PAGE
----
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The best kept secret in music


"Buggering Jarvis Cocker"

"It's a good time to get an album like this. We've got a bit of a singer-songwriter glut at the moment and while there are some ace ones, I prefer angst-ridden examinations of our dysfunctions to be articulated by a kick arse band, angrily and loudly. All of which is a gittish way of saying that "Freudian Corduroy" is a laughing-while-putting-the-boot-in stab-a-thon of a set, like Elvis Costello losing it completely, battering Ray Davies before buggering Jarvis Cocker and that's why it's one of the best albums you'll get this year." - Unpeeled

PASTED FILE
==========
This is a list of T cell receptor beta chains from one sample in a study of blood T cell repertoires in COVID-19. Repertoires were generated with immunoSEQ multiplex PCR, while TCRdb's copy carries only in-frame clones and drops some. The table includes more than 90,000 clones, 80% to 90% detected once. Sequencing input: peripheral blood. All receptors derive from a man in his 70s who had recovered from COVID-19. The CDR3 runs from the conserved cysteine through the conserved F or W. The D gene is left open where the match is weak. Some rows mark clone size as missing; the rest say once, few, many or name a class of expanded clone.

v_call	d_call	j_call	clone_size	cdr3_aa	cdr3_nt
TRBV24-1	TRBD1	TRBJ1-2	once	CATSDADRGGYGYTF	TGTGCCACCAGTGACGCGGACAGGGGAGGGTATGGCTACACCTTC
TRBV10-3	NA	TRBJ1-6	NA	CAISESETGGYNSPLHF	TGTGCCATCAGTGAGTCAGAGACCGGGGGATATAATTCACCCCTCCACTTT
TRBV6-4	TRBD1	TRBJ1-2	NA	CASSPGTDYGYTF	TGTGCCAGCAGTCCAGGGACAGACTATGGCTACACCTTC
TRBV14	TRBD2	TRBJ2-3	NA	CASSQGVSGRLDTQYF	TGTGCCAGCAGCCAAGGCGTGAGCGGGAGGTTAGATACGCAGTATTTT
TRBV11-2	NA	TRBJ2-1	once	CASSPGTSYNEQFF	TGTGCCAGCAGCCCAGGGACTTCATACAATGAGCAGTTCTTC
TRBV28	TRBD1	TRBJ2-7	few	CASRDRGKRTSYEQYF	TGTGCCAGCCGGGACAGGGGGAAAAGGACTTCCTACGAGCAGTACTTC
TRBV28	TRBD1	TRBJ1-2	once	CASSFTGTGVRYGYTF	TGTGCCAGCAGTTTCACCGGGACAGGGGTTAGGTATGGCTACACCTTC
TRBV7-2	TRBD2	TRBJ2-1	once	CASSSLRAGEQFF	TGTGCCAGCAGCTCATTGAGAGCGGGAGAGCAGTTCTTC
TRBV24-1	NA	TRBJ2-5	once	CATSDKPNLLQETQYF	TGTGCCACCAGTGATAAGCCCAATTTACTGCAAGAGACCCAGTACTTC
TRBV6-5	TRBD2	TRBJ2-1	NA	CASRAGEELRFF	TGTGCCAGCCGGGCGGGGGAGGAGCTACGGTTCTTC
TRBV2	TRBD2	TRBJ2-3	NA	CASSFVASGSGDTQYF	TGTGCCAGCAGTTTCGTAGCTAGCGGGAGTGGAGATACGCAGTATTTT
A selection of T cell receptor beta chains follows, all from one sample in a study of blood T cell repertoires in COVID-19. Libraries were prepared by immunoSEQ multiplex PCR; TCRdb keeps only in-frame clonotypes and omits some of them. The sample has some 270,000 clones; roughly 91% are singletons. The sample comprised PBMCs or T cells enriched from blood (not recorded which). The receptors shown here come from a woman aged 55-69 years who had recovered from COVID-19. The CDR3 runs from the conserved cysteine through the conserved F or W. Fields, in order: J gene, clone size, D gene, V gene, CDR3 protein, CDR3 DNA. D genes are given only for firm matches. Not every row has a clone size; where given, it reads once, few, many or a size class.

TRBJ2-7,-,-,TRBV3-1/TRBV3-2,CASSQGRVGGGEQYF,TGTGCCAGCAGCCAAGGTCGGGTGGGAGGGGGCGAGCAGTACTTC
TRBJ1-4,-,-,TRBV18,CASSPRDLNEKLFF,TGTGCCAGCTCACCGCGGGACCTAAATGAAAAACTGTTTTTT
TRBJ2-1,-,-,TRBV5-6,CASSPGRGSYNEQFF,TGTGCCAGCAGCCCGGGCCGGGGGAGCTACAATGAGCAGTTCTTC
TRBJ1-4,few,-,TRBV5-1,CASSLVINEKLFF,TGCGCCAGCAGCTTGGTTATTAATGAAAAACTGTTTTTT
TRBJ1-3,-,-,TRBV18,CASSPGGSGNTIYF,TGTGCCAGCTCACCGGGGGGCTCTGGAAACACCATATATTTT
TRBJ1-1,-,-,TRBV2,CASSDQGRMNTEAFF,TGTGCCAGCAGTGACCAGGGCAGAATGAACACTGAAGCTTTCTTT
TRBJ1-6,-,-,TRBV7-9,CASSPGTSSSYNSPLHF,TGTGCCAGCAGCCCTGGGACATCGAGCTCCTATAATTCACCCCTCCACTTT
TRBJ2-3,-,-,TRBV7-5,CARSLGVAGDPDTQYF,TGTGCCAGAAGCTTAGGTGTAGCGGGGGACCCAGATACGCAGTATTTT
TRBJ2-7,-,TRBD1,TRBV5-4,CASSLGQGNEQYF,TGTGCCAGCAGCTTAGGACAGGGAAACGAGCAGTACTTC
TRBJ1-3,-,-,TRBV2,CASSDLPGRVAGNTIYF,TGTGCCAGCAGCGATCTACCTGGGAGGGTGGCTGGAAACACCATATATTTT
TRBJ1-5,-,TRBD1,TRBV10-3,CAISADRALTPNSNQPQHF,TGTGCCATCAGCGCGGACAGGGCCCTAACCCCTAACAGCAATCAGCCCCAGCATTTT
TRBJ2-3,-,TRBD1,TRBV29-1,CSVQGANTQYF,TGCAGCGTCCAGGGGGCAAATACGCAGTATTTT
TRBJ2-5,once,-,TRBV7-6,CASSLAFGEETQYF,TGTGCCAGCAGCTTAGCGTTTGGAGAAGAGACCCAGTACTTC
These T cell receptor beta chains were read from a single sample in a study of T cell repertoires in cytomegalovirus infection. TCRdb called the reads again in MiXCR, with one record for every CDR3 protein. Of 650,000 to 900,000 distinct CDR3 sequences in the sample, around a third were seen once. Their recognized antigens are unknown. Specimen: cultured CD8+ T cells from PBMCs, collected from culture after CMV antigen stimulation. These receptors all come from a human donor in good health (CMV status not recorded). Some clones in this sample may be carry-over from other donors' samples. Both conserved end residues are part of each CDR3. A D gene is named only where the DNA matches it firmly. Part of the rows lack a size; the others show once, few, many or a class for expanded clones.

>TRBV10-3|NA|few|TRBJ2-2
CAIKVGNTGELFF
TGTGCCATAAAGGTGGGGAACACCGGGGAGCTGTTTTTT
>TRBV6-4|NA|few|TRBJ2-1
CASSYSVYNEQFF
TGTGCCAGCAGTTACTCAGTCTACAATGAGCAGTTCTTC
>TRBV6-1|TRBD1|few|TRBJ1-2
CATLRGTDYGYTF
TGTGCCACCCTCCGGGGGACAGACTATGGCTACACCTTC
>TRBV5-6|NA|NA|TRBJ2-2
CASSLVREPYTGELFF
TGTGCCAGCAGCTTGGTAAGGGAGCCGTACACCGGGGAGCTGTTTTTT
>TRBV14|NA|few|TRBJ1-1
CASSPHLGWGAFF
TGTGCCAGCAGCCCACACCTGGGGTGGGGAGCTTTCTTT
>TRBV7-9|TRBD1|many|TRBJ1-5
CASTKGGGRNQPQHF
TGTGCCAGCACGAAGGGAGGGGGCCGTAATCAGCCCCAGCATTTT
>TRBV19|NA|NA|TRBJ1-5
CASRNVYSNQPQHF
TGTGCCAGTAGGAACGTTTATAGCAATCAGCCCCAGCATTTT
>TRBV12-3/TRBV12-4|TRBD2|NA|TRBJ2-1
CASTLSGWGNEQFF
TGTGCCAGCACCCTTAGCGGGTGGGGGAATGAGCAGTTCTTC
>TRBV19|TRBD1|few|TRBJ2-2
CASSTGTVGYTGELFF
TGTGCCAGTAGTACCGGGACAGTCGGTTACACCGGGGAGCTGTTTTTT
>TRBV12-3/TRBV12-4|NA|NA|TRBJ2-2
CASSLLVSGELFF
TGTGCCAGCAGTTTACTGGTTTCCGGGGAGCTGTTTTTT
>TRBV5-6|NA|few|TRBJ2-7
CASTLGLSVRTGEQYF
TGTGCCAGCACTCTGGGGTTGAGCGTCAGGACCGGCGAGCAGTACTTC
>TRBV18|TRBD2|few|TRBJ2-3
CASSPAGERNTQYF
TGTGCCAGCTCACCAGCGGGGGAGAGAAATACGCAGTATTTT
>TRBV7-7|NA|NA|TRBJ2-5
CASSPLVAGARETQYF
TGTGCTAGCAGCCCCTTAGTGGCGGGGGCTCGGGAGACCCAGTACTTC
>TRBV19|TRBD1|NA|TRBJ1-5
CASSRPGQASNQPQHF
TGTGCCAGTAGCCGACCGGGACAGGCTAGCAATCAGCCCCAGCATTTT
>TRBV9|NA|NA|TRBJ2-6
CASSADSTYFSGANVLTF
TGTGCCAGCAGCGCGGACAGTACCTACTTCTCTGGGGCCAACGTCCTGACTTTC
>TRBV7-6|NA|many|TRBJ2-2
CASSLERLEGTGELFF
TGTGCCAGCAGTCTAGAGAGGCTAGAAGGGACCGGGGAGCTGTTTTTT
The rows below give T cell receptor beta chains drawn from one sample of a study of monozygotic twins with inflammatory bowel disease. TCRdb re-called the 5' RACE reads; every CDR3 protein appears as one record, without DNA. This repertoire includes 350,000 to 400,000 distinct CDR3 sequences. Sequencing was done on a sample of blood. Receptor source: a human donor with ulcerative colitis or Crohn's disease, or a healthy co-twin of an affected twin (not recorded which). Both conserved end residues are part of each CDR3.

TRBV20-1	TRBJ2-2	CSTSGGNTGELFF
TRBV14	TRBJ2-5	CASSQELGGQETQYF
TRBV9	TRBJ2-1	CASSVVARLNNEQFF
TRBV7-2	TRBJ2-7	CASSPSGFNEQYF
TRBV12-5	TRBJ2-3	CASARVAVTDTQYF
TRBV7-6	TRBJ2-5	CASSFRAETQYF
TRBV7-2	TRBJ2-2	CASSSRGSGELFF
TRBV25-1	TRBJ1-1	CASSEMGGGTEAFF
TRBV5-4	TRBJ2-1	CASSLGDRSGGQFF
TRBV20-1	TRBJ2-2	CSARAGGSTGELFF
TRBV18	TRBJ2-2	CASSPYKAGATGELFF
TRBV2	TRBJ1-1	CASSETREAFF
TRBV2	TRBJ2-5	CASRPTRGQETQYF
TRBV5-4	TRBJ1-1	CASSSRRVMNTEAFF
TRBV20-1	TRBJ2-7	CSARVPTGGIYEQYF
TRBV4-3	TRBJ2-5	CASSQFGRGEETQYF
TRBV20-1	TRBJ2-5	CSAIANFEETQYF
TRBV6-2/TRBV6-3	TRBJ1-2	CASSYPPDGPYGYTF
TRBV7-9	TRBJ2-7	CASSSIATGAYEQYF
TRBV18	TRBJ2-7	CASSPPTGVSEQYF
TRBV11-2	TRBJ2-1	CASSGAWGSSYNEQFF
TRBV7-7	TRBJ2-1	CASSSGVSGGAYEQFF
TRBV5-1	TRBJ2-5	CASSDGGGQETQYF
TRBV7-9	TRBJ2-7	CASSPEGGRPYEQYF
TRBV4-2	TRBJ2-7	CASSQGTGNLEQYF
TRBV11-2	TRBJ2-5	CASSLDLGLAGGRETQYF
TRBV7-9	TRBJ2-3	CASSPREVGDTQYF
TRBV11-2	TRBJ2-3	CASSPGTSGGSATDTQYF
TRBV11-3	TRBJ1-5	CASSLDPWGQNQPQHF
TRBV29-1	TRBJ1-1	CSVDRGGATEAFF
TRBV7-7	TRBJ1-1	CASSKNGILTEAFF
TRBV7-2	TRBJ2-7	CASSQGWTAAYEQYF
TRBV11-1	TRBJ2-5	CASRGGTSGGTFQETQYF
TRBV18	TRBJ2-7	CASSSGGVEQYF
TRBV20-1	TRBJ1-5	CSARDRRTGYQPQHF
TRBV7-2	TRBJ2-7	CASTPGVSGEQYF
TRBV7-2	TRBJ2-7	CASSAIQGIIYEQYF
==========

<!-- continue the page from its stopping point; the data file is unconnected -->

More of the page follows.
"LOGO Magazine"

*** 1/2 Though it’s currently de rigeur - almost, in fact, compulsory - for bands to tap into the spirit of the sixties, the touchstones rarely stray from the Byrds/Hollies/Summer of Love template, or Big Star/Beatles power-pop. Far more interesting would be a foundation built on the ever-expanding consciousness of Jimi Hendrix, or the slowly collapsing outlook of Syd Barrett, and it is the latter that Leicester’s ist most closely resemble. It’s not that they’re wilfully obtuse or overtly psychedelic, more a feeling that they could have been standing in the shadows, taking notes at the UFO club in ’67. Though it’s played straight, opener ‘This Is Where We Came In’ seems to swirl in lysergic mist, thanks to Jack Bomb’s keening guitar jangle and a voice that comes from the right then taps you on your left. It’s a trick they repeat across each of these twelve tracks, massaging classic Brit-pop and clichéd power-pop into shapes that would look equally ridiculous in either leather or a kaftan. Think instead where popular music might have gone had The Beatles given George Harrison his head and drafted Syd in for inspiration." - LOGO